In her dissent, Justice Ruth Bader Ginsburg nailed it on the head when she remarked, “Throwing out [U.S. Justice Department] pre-clearance when it has worked and is continuing to work to stop discriminatory changes [to voting laws] is like throwing away your umbrella in a rainstorm because you are not getting wet.”

While I surmise that Congress will restore the Voting Rights Act in the future, that won’t happen, of course, with the current wingnut-dominated U.S. House of Representatives. Indeed, media reports are that the fascists of the red states, in light of this new U.S. Supreme Court decision, are working fast and furiously to reinstate their voter suppression laws (previously shot down by the Justice Department) just in time for the 2014 midterm elections.

I have to wonder, of course, if that was the goal of the wingnuts on the high court: To help the struggling Repugnican Tea Party in the next national elections. Hey, they’ve certainly involved themselves in election-fixing before, which even former U.S. Supreme Court “Justice” Sandra Day O’Connor, who was appointed by Ronald Reagan and who, with four other like-minded “justices,” put George W. Bush in office, has expressed a potential problem with.

Yesterday was a giant leap backwards for the equal human and civil rights of non-whites, and was yet another stain on our nation caused by yet another 5-4 vote by the right-wing U.S. Supreme Court, right up there with the court’s 5-4 coronation of George W. Bush as president in late 2000 even though he’d lost the election by more than a half-million popular votes and even though the pivotal state of Florida clearly had been stolen as a “victory” for Bush and with the court’s 5-4 Citizens United decision, which reinforced the bogus concept that corporations are just like individual people, and that just like individual people, corporations have First Amendment rights.

It’s mind-blowing to ponder the fact that the voting rights for which so many Americans fought and even died were eliminated at the stroke of the poisoned pen of just one right-wing U.S. Supreme Court justice. (Yet at the same time I suppose that it’s a little encouraging to know that it was only a 5-4 vote, that only one “justice” made the difference.)

I hope that the backlash against the right wing’s ongoing attempt to suppress voters is considerable. Generally speaking, the right-wing traitors among us win little battles here and there, but over time, they continue to lose the war. They stymie and delay progress as much as they can, but progress still marches on, and the haters go down in history as the haters that they are or were.

But today, unlike in November 2008, there was good news for us non-heterosexuals when the US. Supreme Court ruled, 5-4 (of course), that the so-called Defense of Marriage Act, which Congress passed in 1996, is unconstitutional, as it violates the Fourteenth Amendment’s guarantee of equal protection of the laws (duh).

This ruling means that no same-sex couple that has been married in a state with legalized same-sex marriage may be denied any of the federal benefits of marriage that are enjoyed by opposite-sex married couples.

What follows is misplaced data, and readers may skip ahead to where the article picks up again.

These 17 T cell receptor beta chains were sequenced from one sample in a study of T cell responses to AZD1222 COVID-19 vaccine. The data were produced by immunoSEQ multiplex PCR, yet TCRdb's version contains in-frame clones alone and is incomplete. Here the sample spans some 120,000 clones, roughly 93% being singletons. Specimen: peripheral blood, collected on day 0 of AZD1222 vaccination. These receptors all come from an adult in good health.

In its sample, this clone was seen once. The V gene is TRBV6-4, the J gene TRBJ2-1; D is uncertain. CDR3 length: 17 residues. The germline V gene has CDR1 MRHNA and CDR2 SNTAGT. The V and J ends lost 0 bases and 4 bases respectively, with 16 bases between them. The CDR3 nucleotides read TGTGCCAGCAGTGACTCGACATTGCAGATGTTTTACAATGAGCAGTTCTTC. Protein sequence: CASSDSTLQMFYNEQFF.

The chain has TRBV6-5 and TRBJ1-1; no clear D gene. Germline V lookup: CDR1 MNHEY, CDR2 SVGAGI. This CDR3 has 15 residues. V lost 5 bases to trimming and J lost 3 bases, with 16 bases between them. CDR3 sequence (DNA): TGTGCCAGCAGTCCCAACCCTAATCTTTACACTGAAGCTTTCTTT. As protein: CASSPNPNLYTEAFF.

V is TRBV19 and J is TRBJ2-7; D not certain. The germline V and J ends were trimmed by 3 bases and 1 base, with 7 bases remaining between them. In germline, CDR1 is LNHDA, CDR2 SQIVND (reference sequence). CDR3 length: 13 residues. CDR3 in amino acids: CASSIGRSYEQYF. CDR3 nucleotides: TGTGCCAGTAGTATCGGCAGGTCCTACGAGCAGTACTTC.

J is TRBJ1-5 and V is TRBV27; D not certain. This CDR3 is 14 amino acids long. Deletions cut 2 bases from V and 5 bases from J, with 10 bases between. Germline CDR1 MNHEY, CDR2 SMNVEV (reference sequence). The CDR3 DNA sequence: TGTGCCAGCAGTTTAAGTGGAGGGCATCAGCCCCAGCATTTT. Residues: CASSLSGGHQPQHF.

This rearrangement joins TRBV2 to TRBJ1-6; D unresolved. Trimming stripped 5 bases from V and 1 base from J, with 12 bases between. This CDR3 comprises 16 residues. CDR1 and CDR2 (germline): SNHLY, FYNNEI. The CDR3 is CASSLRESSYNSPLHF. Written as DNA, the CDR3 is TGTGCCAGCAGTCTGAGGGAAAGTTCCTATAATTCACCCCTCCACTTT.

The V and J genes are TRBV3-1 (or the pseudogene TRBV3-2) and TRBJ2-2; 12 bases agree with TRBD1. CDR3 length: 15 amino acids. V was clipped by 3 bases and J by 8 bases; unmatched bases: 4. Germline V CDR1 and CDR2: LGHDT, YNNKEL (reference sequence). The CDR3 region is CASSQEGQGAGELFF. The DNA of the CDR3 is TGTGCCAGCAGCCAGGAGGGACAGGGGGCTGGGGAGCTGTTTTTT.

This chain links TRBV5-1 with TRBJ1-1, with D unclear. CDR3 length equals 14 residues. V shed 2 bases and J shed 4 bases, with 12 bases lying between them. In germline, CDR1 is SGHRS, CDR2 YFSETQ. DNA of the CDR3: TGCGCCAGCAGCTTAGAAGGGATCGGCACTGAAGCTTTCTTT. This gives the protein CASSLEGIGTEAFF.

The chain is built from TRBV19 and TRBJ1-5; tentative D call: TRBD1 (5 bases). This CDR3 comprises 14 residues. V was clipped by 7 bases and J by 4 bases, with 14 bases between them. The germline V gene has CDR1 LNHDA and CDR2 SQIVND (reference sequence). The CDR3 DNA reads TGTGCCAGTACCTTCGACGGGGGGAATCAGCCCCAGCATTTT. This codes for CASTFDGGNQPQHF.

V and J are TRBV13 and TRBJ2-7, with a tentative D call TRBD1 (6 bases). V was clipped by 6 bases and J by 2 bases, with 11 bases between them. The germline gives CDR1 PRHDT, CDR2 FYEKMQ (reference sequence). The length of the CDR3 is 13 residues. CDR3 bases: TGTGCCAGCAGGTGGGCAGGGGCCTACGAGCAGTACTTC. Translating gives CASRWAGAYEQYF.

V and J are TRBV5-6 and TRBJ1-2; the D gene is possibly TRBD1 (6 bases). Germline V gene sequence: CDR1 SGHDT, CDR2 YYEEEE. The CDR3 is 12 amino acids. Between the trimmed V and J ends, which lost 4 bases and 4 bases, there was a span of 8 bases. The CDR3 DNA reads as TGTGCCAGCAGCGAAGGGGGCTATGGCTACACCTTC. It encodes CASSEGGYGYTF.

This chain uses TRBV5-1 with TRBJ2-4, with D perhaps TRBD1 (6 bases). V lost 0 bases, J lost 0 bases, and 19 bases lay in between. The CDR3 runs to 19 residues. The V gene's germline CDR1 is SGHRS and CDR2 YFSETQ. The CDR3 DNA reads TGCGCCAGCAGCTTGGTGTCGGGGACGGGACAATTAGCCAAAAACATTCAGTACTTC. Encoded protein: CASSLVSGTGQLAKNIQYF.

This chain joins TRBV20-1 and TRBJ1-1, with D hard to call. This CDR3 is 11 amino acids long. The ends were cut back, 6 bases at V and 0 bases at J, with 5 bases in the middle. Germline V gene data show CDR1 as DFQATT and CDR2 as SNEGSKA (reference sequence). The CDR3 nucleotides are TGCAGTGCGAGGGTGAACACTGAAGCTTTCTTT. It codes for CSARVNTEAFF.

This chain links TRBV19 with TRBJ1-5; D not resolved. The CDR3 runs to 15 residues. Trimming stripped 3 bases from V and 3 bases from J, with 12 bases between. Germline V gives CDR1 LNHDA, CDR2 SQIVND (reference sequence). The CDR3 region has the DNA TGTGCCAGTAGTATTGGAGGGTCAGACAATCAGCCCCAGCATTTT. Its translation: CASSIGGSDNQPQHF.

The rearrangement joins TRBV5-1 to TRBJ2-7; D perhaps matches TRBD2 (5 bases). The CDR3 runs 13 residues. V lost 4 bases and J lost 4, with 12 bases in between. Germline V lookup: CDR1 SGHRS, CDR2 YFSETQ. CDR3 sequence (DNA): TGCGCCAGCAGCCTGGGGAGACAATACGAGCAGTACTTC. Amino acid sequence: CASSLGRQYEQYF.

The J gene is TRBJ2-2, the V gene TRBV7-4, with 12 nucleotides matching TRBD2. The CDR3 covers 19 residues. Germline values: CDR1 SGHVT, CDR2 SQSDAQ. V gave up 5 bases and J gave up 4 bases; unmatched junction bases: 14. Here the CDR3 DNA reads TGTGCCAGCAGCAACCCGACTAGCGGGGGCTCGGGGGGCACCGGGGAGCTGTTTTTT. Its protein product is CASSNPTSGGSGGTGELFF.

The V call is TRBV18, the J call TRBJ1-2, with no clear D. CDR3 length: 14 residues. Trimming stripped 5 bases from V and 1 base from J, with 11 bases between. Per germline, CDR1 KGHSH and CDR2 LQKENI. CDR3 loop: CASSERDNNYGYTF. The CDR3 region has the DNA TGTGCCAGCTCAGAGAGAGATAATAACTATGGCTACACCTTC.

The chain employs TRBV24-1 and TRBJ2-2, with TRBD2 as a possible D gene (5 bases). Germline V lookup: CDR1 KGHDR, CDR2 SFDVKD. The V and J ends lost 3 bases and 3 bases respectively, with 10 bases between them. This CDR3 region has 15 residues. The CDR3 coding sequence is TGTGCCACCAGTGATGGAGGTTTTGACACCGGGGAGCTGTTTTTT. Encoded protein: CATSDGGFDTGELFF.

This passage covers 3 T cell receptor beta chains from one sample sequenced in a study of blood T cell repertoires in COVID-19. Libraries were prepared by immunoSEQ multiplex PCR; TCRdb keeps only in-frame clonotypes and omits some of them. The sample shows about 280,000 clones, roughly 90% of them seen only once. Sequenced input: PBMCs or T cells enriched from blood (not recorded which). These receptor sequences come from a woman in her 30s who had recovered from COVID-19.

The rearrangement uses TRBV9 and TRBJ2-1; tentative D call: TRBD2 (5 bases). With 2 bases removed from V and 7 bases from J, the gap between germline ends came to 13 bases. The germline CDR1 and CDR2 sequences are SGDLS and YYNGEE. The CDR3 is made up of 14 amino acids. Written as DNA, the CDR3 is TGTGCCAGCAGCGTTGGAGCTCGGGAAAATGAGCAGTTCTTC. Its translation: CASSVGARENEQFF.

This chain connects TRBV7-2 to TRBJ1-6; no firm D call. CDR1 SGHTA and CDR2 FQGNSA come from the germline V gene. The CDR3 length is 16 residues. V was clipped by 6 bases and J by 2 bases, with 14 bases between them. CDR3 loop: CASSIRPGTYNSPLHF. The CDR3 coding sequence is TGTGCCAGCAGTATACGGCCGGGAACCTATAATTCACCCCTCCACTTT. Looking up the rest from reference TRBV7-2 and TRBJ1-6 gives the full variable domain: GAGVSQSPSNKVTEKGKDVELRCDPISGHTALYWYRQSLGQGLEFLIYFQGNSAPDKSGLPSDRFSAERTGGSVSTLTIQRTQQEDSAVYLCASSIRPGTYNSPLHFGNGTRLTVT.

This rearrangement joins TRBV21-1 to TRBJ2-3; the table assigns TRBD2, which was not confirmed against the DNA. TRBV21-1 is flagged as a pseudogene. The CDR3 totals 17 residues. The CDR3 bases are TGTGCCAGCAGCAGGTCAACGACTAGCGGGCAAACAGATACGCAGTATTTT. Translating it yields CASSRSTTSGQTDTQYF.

However, this also means that same-sex couples in most states will not have the same rights as do same-sex couples in other states (those states that have adopted legalized same-sex marriage), which, of course, is a patently unfair and thus an untenable situation.

Yes, the nation’s high court, while it struck down DOMA, by yet another 5-4 vote refused to touch Prop H8, ruling that, as Reuters puts it, “supporters of [Prop H8] did not have standing to appeal a federal district court ruling that struck the law down.” Thus, the court apparently very intentionally avoided directly ruling on whether or not any state may constitutionally outlaw same-sex marriage, leaving same-sex marriage, for now, as an untenable issue of “states’ rights.”

Because the U.S. Supreme Court wouldn’t touch Prop H8, the lower federal courts’ rulings that Prop H8 is unconstitutional (because it violates the Fourteenth Amendment) stand, and my understanding is that this means that California will have same-sex marriage again, as it did briefly in 2008 (between the effective date of the California Supreme Court’s ruling for same-sex marriage and the effective date of the same-sex-marriage-nixing Prop H8) — but, I understand, there’s more legal wrangling ahead as to what, exactly, the Supremes’ refusal to touch Prop H8 means for California.

It was cowardly, irresponsible and short-sighted of the court to rule that DOMA is unconstitutional on the grounds of the Fourteenth Amendment but to then refuse to rule that accordingly, no state may outlaw same-sex marriage on the grounds of the Fourteenth Amendment, but apparently today’s rulings were, pathetically, the best that we could get from this right-wing court.

Of course it would have been nice if either or both of today’s high-court rulings on DOMA and Prop H8 (the court’s cowardly refusal to issue a ruling on Prop H8 was the court’s “ruling” on Prop H8) had been 6-3 or even 7-2 (or hell, even 8-1 or 9-0), but the right-wing homo-haters have no credibility in (predictably) calling the 5-4 decisions the “tyranny” of the U.S. Supreme Court against the American majority when a series of recent nationwide polls clearly show that a clear majority of Americans favor same-sex marriage.